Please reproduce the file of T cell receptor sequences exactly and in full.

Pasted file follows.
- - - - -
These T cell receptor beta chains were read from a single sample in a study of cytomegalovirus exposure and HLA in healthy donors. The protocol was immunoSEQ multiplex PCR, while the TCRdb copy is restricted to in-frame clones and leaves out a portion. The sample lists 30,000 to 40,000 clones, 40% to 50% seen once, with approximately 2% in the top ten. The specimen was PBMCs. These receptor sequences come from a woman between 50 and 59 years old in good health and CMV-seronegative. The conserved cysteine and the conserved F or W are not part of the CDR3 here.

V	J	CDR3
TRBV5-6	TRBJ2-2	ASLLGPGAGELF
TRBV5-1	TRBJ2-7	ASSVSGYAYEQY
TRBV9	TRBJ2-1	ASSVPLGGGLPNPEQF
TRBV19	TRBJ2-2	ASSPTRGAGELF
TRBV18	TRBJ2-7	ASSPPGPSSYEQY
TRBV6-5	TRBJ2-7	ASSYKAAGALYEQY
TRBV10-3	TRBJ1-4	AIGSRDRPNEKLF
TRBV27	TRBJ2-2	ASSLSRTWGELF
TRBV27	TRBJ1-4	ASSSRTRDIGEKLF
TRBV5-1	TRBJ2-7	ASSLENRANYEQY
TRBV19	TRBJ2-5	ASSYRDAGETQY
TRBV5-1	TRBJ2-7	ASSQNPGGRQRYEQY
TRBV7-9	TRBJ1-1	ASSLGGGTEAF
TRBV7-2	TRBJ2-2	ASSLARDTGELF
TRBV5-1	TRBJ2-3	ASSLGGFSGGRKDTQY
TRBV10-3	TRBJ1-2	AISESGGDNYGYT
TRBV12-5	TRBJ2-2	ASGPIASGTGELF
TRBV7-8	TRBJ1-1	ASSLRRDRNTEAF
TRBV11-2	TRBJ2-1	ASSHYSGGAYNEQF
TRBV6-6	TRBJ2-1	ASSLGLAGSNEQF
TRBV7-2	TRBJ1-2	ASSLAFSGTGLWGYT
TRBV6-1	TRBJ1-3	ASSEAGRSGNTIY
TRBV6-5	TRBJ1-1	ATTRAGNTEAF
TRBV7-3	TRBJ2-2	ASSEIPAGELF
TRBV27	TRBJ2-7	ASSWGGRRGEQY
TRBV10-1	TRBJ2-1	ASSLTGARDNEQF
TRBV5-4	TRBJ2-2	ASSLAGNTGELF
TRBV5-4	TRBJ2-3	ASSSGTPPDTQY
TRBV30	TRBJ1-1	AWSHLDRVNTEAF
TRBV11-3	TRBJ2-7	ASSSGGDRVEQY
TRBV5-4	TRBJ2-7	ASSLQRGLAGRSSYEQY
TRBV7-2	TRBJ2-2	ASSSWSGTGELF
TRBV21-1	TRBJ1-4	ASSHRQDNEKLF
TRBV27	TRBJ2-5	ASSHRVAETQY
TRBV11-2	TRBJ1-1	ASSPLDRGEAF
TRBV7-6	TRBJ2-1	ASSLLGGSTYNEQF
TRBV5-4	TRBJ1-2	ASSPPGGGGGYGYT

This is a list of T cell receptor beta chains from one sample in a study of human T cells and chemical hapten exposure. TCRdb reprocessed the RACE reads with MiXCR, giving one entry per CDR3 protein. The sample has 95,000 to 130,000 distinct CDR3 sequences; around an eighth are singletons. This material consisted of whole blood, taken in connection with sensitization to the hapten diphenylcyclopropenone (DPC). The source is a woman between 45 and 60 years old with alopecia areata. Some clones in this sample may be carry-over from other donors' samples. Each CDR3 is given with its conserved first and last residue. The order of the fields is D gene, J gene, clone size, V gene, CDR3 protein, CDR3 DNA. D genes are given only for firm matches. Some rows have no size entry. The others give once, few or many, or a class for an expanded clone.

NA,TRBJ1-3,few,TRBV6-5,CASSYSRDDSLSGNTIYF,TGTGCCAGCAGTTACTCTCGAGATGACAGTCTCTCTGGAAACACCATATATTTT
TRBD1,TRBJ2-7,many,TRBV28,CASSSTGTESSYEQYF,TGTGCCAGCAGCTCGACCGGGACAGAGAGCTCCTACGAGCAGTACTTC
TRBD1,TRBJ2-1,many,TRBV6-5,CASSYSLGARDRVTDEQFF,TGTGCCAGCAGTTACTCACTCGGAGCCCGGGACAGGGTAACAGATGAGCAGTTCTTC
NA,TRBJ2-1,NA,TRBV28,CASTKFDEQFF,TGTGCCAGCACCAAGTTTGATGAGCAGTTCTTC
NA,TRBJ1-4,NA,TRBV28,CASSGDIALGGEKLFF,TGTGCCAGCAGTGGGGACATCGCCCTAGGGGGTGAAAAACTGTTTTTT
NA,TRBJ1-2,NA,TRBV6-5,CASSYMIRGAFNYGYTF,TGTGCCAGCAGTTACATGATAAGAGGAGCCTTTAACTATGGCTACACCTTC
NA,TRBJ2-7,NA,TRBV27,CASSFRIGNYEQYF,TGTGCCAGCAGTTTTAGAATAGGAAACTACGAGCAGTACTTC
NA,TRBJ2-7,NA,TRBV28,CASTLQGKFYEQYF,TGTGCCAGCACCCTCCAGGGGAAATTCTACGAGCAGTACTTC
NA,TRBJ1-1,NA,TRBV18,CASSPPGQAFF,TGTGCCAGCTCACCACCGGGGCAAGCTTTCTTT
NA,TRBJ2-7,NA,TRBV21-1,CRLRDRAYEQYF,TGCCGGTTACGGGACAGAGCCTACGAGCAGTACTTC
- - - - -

These T cell receptor beta chains were read from a single sample in a study of cytomegalovirus exposure and HLA in healthy donors. The protocol was immunoSEQ multiplex PCR, while the TCRdb copy is restricted to in-frame clones and leaves out a portion. The sample lists 30,000 to 40,000 clones, 40% to 50% seen once, with approximately 2% in the top ten. The specimen was PBMCs. These receptor sequences come from a woman between 50 and 59 years old in good health and CMV-seronegative. The conserved cysteine and the conserved F or W are not part of the CDR3 here.

V	J	CDR3
TRBV5-6	TRBJ2-2	ASLLGPGAGELF
TRBV5-1	TRBJ2-7	ASSVSGYAYEQY
TRBV9	TRBJ2-1	ASSVPLGGGLPNPEQF
TRBV19	TRBJ2-2	ASSPTRGAGELF
TRBV18	TRBJ2-7	ASSPPGPSSYEQY
TRBV6-5	TRBJ2-7	ASSYKAAGALYEQY
TRBV10-3	TRBJ1-4	AIGSRDRPNEKLF
TRBV27	TRBJ2-2	ASSLSRTWGELF
TRBV27	TRBJ1-4	ASSSRTRDIGEKLF
TRBV5-1	TRBJ2-7	ASSLENRANYEQY
TRBV19	TRBJ2-5	ASSYRDAGETQY
TRBV5-1	TRBJ2-7	ASSQNPGGRQRYEQY
TRBV7-9	TRBJ1-1	ASSLGGGTEAF
TRBV7-2	TRBJ2-2	ASSLARDTGELF
TRBV5-1	TRBJ2-3	ASSLGGFSGGRKDTQY
TRBV10-3	TRBJ1-2	AISESGGDNYGYT
TRBV12-5	TRBJ2-2	ASGPIASGTGELF
TRBV7-8	TRBJ1-1	ASSLRRDRNTEAF
TRBV11-2	TRBJ2-1	ASSHYSGGAYNEQF
TRBV6-6	TRBJ2-1	ASSLGLAGSNEQF
TRBV7-2	TRBJ1-2	ASSLAFSGTGLWGYT
TRBV6-1	TRBJ1-3	ASSEAGRSGNTIY
TRBV6-5	TRBJ1-1	ATTRAGNTEAF
TRBV7-3	TRBJ2-2	ASSEIPAGELF
TRBV27	TRBJ2-7	ASSWGGRRGEQY
TRBV10-1	TRBJ2-1	ASSLTGARDNEQF
TRBV5-4	TRBJ2-2	ASSLAGNTGELF
TRBV5-4	TRBJ2-3	ASSSGTPPDTQY
TRBV30	TRBJ1-1	AWSHLDRVNTEAF
TRBV11-3	TRBJ2-7	ASSSGGDRVEQY
TRBV5-4	TRBJ2-7	ASSLQRGLAGRSSYEQY
TRBV7-2	TRBJ2-2	ASSSWSGTGELF
TRBV21-1	TRBJ1-4	ASSHRQDNEKLF
TRBV27	TRBJ2-5	ASSHRVAETQY
TRBV11-2	TRBJ1-1	ASSPLDRGEAF
TRBV7-6	TRBJ2-1	ASSLLGGSTYNEQF
TRBV5-4	TRBJ1-2	ASSPPGGGGGYGYT

This is a list of T cell receptor beta chains from one sample in a study of human T cells and chemical hapten exposure. TCRdb reprocessed the RACE reads with MiXCR, giving one entry per CDR3 protein. The sample has 95,000 to 130,000 distinct CDR3 sequences; around an eighth are singletons. This material consisted of whole blood, taken in connection with sensitization to the hapten diphenylcyclopropenone (DPC). The source is a woman between 45 and 60 years old with alopecia areata. Some clones in this sample may be carry-over from other donors' samples. Each CDR3 is given with its conserved first and last residue. The order of the fields is D gene, J gene, clone size, V gene, CDR3 protein, CDR3 DNA. D genes are given only for firm matches. Some rows have no size entry. The others give once, few or many, or a class for an expanded clone.

NA,TRBJ1-3,few,TRBV6-5,CASSYSRDDSLSGNTIYF,TGTGCCAGCAGTTACTCTCGAGATGACAGTCTCTCTGGAAACACCATATATTTT
TRBD1,TRBJ2-7,many,TRBV28,CASSSTGTESSYEQYF,TGTGCCAGCAGCTCGACCGGGACAGAGAGCTCCTACGAGCAGTACTTC
TRBD1,TRBJ2-1,many,TRBV6-5,CASSYSLGARDRVTDEQFF,TGTGCCAGCAGTTACTCACTCGGAGCCCGGGACAGGGTAACAGATGAGCAGTTCTTC
NA,TRBJ2-1,NA,TRBV28,CASTKFDEQFF,TGTGCCAGCACCAAGTTTGATGAGCAGTTCTTC
NA,TRBJ1-4,NA,TRBV28,CASSGDIALGGEKLFF,TGTGCCAGCAGTGGGGACATCGCCCTAGGGGGTGAAAAACTGTTTTTT
NA,TRBJ1-2,NA,TRBV6-5,CASSYMIRGAFNYGYTF,TGTGCCAGCAGTTACATGATAAGAGGAGCCTTTAACTATGGCTACACCTTC
NA,TRBJ2-7,NA,TRBV27,CASSFRIGNYEQYF,TGTGCCAGCAGTTTTAGAATAGGAAACTACGAGCAGTACTTC
NA,TRBJ2-7,NA,TRBV28,CASTLQGKFYEQYF,TGTGCCAGCACCCTCCAGGGGAAATTCTACGAGCAGTACTTC
NA,TRBJ1-1,NA,TRBV18,CASSPPGQAFF,TGTGCCAGCTCACCACCGGGGCAAGCTTTCTTT
NA,TRBJ2-7,NA,TRBV21-1,CRLRDRAYEQYF,TGCCGGTTACGGGACAGAGCCTACGAGCAGTACTTC